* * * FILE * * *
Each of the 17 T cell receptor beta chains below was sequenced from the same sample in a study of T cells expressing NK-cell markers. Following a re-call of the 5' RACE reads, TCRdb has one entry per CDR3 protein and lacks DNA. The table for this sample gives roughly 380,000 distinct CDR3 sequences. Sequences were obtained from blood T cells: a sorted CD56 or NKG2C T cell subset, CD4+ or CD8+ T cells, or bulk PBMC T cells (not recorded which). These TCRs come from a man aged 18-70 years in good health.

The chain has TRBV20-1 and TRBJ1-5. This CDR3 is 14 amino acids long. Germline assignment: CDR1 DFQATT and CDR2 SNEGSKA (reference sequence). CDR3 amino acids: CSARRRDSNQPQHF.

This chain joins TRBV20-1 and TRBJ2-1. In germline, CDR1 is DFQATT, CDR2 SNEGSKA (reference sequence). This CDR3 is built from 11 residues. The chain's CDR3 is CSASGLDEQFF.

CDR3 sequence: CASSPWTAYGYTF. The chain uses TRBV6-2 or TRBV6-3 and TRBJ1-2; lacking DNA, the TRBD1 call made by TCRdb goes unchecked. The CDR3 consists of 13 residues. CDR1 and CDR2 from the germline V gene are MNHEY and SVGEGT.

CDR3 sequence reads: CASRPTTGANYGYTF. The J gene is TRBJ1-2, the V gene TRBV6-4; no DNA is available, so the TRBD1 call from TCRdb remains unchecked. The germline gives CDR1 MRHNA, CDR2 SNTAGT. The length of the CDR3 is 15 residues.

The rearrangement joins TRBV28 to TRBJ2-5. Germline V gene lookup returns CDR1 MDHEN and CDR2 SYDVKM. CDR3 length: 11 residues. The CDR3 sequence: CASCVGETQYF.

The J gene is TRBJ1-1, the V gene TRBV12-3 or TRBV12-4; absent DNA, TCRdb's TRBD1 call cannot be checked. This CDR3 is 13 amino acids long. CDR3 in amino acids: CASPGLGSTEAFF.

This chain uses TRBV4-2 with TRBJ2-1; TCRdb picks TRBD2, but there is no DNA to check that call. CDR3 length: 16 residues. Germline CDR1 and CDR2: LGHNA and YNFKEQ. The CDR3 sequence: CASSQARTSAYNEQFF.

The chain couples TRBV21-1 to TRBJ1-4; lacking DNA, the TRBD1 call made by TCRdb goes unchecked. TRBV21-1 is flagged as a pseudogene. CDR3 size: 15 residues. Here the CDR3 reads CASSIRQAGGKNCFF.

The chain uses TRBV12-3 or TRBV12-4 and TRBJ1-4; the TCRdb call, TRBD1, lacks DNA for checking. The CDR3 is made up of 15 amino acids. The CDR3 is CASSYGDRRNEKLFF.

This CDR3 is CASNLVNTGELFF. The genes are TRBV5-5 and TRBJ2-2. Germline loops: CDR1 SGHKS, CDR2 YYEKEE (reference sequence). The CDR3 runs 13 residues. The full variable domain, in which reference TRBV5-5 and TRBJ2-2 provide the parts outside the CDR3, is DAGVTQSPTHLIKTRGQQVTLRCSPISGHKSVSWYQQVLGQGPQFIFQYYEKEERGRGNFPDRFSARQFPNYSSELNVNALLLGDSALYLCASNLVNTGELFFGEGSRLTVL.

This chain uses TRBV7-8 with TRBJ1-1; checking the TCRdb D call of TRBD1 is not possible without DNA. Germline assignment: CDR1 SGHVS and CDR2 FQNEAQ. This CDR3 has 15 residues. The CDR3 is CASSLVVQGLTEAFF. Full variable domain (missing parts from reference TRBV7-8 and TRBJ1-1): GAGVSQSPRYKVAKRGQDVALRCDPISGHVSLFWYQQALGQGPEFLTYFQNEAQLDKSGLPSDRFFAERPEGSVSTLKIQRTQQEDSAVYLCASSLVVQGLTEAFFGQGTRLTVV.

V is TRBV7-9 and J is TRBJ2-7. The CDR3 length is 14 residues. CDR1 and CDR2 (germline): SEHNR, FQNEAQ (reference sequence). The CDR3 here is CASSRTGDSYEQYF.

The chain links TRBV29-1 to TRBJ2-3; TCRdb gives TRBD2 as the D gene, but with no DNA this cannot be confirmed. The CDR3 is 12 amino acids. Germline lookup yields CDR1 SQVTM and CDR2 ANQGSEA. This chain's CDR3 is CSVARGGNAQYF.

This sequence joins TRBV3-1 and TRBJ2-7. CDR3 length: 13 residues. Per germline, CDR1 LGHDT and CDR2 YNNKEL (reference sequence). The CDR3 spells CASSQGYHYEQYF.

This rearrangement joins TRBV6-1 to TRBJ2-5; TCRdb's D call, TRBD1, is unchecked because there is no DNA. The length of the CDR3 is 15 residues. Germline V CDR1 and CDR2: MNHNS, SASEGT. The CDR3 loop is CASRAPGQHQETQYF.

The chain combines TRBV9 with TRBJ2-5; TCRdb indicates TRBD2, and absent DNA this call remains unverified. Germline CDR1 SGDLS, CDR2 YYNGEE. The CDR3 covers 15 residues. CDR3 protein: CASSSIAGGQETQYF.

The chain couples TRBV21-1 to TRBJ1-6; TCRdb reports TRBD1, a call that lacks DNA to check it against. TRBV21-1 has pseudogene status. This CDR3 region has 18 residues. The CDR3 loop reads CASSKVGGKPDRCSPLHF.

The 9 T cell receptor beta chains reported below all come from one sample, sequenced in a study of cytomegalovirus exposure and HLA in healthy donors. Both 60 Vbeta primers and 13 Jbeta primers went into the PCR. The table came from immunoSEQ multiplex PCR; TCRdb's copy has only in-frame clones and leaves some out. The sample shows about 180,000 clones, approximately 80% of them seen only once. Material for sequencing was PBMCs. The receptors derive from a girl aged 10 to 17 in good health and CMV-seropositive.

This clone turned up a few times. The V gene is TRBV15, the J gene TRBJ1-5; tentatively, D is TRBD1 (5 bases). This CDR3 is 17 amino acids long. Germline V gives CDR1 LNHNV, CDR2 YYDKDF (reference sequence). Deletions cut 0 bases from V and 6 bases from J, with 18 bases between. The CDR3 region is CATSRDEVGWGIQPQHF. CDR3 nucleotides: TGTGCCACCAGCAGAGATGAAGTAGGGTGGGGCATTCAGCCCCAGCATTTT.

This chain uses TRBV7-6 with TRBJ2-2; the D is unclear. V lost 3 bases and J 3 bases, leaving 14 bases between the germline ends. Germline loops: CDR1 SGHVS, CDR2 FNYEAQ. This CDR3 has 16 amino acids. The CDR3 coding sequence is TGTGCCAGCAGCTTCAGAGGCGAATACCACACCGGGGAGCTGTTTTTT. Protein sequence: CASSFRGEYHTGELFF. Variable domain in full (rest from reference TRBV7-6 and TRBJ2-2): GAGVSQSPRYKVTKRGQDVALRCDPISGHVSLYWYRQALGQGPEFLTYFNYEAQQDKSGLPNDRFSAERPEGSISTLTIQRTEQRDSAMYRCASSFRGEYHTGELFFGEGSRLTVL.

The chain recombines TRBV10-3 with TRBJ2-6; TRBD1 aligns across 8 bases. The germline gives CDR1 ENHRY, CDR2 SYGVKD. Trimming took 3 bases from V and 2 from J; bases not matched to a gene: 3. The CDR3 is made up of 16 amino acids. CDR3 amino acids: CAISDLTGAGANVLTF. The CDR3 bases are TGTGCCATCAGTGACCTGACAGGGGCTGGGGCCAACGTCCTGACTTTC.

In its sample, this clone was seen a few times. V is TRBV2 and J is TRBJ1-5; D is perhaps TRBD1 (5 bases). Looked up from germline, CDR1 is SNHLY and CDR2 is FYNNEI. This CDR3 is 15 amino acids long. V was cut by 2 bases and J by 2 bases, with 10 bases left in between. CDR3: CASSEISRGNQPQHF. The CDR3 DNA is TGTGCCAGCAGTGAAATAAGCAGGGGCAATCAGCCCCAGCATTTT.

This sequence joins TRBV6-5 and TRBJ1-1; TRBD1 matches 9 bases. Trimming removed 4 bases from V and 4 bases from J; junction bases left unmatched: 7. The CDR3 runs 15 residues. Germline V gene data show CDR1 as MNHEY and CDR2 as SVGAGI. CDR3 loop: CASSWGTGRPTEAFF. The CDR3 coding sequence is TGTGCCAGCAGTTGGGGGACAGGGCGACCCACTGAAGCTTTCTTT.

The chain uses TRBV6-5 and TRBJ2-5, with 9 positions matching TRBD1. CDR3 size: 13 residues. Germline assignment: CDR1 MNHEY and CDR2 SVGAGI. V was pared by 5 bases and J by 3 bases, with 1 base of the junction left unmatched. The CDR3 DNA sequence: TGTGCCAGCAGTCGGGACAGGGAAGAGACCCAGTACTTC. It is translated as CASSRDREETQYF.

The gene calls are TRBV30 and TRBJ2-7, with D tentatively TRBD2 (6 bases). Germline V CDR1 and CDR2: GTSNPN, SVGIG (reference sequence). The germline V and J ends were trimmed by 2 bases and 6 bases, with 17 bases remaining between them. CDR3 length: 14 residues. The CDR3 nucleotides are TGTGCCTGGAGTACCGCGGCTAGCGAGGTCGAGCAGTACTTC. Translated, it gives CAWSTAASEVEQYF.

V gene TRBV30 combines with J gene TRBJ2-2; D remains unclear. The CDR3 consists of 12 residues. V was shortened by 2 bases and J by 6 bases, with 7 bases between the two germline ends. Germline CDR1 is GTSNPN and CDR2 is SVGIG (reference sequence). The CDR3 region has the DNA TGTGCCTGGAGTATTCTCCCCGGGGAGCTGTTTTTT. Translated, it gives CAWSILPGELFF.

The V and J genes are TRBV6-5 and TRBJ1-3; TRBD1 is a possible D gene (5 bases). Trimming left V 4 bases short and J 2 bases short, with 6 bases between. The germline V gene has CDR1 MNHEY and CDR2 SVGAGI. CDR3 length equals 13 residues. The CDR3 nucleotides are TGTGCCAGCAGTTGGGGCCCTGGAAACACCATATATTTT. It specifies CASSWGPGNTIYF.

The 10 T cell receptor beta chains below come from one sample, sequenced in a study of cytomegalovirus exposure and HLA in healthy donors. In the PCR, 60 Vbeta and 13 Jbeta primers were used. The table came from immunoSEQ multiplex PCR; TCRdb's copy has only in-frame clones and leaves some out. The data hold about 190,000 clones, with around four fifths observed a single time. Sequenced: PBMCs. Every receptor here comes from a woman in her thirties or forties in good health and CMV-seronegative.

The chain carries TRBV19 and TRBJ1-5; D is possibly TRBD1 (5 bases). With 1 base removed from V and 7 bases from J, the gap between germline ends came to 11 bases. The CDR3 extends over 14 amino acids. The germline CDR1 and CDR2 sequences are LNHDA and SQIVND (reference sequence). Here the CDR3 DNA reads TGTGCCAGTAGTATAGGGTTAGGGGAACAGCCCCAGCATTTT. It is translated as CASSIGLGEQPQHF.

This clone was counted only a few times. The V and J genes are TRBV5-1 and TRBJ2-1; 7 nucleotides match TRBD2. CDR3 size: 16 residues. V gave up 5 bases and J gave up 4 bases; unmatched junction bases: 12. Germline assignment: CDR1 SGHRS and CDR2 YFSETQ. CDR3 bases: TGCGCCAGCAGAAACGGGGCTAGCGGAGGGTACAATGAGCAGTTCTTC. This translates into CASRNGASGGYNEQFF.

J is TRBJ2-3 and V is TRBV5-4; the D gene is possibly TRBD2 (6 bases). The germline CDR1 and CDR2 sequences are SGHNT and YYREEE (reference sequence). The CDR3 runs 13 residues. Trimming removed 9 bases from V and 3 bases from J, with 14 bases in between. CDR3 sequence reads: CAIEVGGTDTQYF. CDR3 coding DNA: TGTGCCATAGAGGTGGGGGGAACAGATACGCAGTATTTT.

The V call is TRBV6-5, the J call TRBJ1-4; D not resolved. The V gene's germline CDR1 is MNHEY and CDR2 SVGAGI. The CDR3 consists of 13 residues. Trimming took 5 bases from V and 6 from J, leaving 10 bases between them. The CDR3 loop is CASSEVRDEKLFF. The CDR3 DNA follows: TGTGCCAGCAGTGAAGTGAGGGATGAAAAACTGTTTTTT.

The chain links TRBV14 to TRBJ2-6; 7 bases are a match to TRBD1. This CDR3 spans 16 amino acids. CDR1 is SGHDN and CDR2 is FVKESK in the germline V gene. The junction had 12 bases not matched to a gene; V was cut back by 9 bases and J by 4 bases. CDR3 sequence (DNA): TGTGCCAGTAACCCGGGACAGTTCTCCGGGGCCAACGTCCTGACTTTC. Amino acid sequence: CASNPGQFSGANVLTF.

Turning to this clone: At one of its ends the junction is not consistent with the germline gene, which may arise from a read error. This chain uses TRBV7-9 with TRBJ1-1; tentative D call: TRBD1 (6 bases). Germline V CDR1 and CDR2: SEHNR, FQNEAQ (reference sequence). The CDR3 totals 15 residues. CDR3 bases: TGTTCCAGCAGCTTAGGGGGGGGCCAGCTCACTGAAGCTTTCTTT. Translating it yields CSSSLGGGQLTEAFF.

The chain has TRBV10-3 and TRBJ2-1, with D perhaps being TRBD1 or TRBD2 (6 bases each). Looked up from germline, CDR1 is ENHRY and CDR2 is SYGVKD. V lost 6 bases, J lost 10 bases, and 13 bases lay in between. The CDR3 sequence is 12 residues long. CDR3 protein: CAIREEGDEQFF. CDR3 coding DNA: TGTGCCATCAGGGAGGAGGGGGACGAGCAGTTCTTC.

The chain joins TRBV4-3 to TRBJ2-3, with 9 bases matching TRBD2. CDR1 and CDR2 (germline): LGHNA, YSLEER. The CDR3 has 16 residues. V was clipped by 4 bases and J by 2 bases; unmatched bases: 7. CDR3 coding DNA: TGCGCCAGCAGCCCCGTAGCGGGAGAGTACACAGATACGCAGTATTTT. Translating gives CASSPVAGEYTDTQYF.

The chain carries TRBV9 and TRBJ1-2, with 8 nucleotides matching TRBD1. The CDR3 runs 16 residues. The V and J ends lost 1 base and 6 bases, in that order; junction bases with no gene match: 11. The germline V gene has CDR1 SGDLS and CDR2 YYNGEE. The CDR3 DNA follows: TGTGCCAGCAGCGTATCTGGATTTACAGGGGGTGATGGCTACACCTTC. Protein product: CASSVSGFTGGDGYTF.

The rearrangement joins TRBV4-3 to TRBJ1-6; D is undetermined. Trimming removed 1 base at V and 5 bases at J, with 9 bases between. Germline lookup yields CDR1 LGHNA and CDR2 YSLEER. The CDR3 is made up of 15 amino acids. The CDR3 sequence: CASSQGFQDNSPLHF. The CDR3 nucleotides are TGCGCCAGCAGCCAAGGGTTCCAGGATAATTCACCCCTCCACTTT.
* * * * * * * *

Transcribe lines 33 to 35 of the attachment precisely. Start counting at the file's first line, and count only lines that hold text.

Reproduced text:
The V call is TRBV6-5, the J call TRBJ1-4; D not resolved. The V gene's germline CDR1 is MNHEY and CDR2 SVGAGI. The CDR3 consists of 13 residues. Trimming took 5 bases from V and 6 from J, leaving 10 bases between them. The CDR3 loop is CASSEVRDEKLFF. The CDR3 DNA follows: TGTGCCAGCAGTGAAGTGAGGGATGAAAAACTGTTTTTT.

The chain links TRBV14 to TRBJ2-6; 7 bases are a match to TRBD1. This CDR3 spans 16 amino acids. CDR1 is SGHDN and CDR2 is FVKESK in the germline V gene. The junction had 12 bases not matched to a gene; V was cut back by 9 bases and J by 4 bases. CDR3 sequence (DNA): TGTGCCAGTAACCCGGGACAGTTCTCCGGGGCCAACGTCCTGACTTTC. Amino acid sequence: CASNPGQFSGANVLTF.

Turning to this clone: At one of its ends the junction is not consistent with the germline gene, which may arise from a read error. This chain uses TRBV7-9 with TRBJ1-1; tentative D call: TRBD1 (6 bases). Germline V CDR1 and CDR2: SEHNR, FQNEAQ (reference sequence). The CDR3 totals 15 residues. CDR3 bases: TGTTCCAGCAGCTTAGGGGGGGGCCAGCTCACTGAAGCTTTCTTT. Translating it yields CSSSLGGGQLTEAFF.